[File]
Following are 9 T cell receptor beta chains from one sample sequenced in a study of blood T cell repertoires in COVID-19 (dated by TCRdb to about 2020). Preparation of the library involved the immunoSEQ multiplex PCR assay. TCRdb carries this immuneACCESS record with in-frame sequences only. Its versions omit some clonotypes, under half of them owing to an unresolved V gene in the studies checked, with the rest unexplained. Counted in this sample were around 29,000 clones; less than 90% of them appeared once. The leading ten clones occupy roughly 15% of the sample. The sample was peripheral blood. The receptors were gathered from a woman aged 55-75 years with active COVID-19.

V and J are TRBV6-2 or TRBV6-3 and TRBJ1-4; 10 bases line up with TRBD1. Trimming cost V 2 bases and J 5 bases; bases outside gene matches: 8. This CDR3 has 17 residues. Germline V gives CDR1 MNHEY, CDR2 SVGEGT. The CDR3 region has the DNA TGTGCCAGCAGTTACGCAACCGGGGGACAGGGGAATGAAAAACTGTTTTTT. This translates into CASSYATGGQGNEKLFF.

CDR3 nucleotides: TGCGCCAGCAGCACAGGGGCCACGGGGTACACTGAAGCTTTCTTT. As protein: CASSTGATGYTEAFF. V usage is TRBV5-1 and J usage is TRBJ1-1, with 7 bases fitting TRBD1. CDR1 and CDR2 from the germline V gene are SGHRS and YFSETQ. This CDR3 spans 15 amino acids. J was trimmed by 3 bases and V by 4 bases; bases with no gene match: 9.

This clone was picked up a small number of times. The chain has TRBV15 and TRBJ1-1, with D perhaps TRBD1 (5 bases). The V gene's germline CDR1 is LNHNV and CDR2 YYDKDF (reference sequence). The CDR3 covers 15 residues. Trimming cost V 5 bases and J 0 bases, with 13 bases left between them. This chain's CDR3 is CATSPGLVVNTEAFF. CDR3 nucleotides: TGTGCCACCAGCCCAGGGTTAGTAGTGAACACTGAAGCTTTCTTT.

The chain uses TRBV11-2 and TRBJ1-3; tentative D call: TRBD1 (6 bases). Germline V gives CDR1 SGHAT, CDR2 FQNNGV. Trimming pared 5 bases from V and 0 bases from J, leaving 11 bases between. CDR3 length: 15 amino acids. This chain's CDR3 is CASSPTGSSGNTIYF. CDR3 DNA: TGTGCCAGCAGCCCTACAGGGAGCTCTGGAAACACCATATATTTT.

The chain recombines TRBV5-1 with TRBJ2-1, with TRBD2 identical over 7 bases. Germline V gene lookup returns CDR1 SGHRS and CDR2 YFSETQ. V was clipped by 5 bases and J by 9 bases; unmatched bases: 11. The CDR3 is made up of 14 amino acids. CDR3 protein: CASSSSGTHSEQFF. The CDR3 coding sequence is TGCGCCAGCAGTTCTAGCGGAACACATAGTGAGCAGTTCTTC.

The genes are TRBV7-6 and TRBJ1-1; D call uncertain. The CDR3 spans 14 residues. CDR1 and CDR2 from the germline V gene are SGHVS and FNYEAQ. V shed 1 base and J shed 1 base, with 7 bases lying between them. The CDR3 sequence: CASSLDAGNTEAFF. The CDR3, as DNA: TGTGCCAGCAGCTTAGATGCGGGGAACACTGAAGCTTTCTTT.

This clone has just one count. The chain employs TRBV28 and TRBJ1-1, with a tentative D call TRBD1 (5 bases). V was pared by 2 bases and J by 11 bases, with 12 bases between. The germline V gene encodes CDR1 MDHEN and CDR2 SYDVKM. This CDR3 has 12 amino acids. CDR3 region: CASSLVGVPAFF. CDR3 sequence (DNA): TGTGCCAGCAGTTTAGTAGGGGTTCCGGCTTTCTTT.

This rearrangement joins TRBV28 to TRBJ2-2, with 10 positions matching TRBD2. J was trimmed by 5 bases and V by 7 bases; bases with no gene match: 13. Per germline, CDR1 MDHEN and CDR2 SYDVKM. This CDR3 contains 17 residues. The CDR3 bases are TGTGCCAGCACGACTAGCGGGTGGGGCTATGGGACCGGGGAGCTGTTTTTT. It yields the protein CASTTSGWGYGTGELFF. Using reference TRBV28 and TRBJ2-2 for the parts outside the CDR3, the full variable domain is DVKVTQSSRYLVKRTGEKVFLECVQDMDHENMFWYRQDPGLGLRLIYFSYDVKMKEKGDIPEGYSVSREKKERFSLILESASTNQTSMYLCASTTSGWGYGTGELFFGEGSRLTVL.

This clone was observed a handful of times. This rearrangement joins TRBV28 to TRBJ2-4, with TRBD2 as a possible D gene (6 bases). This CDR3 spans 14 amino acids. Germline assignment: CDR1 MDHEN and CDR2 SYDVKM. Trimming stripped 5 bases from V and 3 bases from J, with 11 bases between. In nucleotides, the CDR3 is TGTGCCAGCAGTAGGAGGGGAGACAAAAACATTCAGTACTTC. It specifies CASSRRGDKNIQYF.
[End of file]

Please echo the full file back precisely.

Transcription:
Following are 9 T cell receptor beta chains from one sample sequenced in a study of blood T cell repertoires in COVID-19 (dated by TCRdb to about 2020). Preparation of the library involved the immunoSEQ multiplex PCR assay. TCRdb carries this immuneACCESS record with in-frame sequences only. Its versions omit some clonotypes, under half of them owing to an unresolved V gene in the studies checked, with the rest unexplained. Counted in this sample were around 29,000 clones; less than 90% of them appeared once. The leading ten clones occupy roughly 15% of the sample. The sample was peripheral blood. The receptors were gathered from a woman aged 55-75 years with active COVID-19.

V and J are TRBV6-2 or TRBV6-3 and TRBJ1-4; 10 bases line up with TRBD1. Trimming cost V 2 bases and J 5 bases; bases outside gene matches: 8. This CDR3 has 17 residues. Germline V gives CDR1 MNHEY, CDR2 SVGEGT. The CDR3 region has the DNA TGTGCCAGCAGTTACGCAACCGGGGGACAGGGGAATGAAAAACTGTTTTTT. This translates into CASSYATGGQGNEKLFF.

CDR3 nucleotides: TGCGCCAGCAGCACAGGGGCCACGGGGTACACTGAAGCTTTCTTT. As protein: CASSTGATGYTEAFF. V usage is TRBV5-1 and J usage is TRBJ1-1, with 7 bases fitting TRBD1. CDR1 and CDR2 from the germline V gene are SGHRS and YFSETQ. This CDR3 spans 15 amino acids. J was trimmed by 3 bases and V by 4 bases; bases with no gene match: 9.

This clone was picked up a small number of times. The chain has TRBV15 and TRBJ1-1, with D perhaps TRBD1 (5 bases). The V gene's germline CDR1 is LNHNV and CDR2 YYDKDF (reference sequence). The CDR3 covers 15 residues. Trimming cost V 5 bases and J 0 bases, with 13 bases left between them. This chain's CDR3 is CATSPGLVVNTEAFF. CDR3 nucleotides: TGTGCCACCAGCCCAGGGTTAGTAGTGAACACTGAAGCTTTCTTT.

The chain uses TRBV11-2 and TRBJ1-3; tentative D call: TRBD1 (6 bases). Germline V gives CDR1 SGHAT, CDR2 FQNNGV. Trimming pared 5 bases from V and 0 bases from J, leaving 11 bases between. CDR3 length: 15 amino acids. This chain's CDR3 is CASSPTGSSGNTIYF. CDR3 DNA: TGTGCCAGCAGCCCTACAGGGAGCTCTGGAAACACCATATATTTT.

The chain recombines TRBV5-1 with TRBJ2-1, with TRBD2 identical over 7 bases. Germline V gene lookup returns CDR1 SGHRS and CDR2 YFSETQ. V was clipped by 5 bases and J by 9 bases; unmatched bases: 11. The CDR3 is made up of 14 amino acids. CDR3 protein: CASSSSGTHSEQFF. The CDR3 coding sequence is TGCGCCAGCAGTTCTAGCGGAACACATAGTGAGCAGTTCTTC.

The genes are TRBV7-6 and TRBJ1-1; D call uncertain. The CDR3 spans 14 residues. CDR1 and CDR2 from the germline V gene are SGHVS and FNYEAQ. V shed 1 base and J shed 1 base, with 7 bases lying between them. The CDR3 sequence: CASSLDAGNTEAFF. The CDR3, as DNA: TGTGCCAGCAGCTTAGATGCGGGGAACACTGAAGCTTTCTTT.

This clone has just one count. The chain employs TRBV28 and TRBJ1-1, with a tentative D call TRBD1 (5 bases). V was pared by 2 bases and J by 11 bases, with 12 bases between. The germline V gene encodes CDR1 MDHEN and CDR2 SYDVKM. This CDR3 has 12 amino acids. CDR3 region: CASSLVGVPAFF. CDR3 sequence (DNA): TGTGCCAGCAGTTTAGTAGGGGTTCCGGCTTTCTTT.

This rearrangement joins TRBV28 to TRBJ2-2, with 10 positions matching TRBD2. J was trimmed by 5 bases and V by 7 bases; bases with no gene match: 13. Per germline, CDR1 MDHEN and CDR2 SYDVKM. This CDR3 contains 17 residues. The CDR3 bases are TGTGCCAGCACGACTAGCGGGTGGGGCTATGGGACCGGGGAGCTGTTTTTT. It yields the protein CASTTSGWGYGTGELFF. Using reference TRBV28 and TRBJ2-2 for the parts outside the CDR3, the full variable domain is DVKVTQSSRYLVKRTGEKVFLECVQDMDHENMFWYRQDPGLGLRLIYFSYDVKMKEKGDIPEGYSVSREKKERFSLILESASTNQTSMYLCASTTSGWGYGTGELFFGEGSRLTVL.

This clone was observed a handful of times. This rearrangement joins TRBV28 to TRBJ2-4, with TRBD2 as a possible D gene (6 bases). This CDR3 spans 14 amino acids. Germline assignment: CDR1 MDHEN and CDR2 SYDVKM. Trimming stripped 5 bases from V and 3 bases from J, with 11 bases between. In nucleotides, the CDR3 is TGTGCCAGCAGTAGGAGGGGAGACAAAAACATTCAGTACTTC. It specifies CASSRRGDKNIQYF.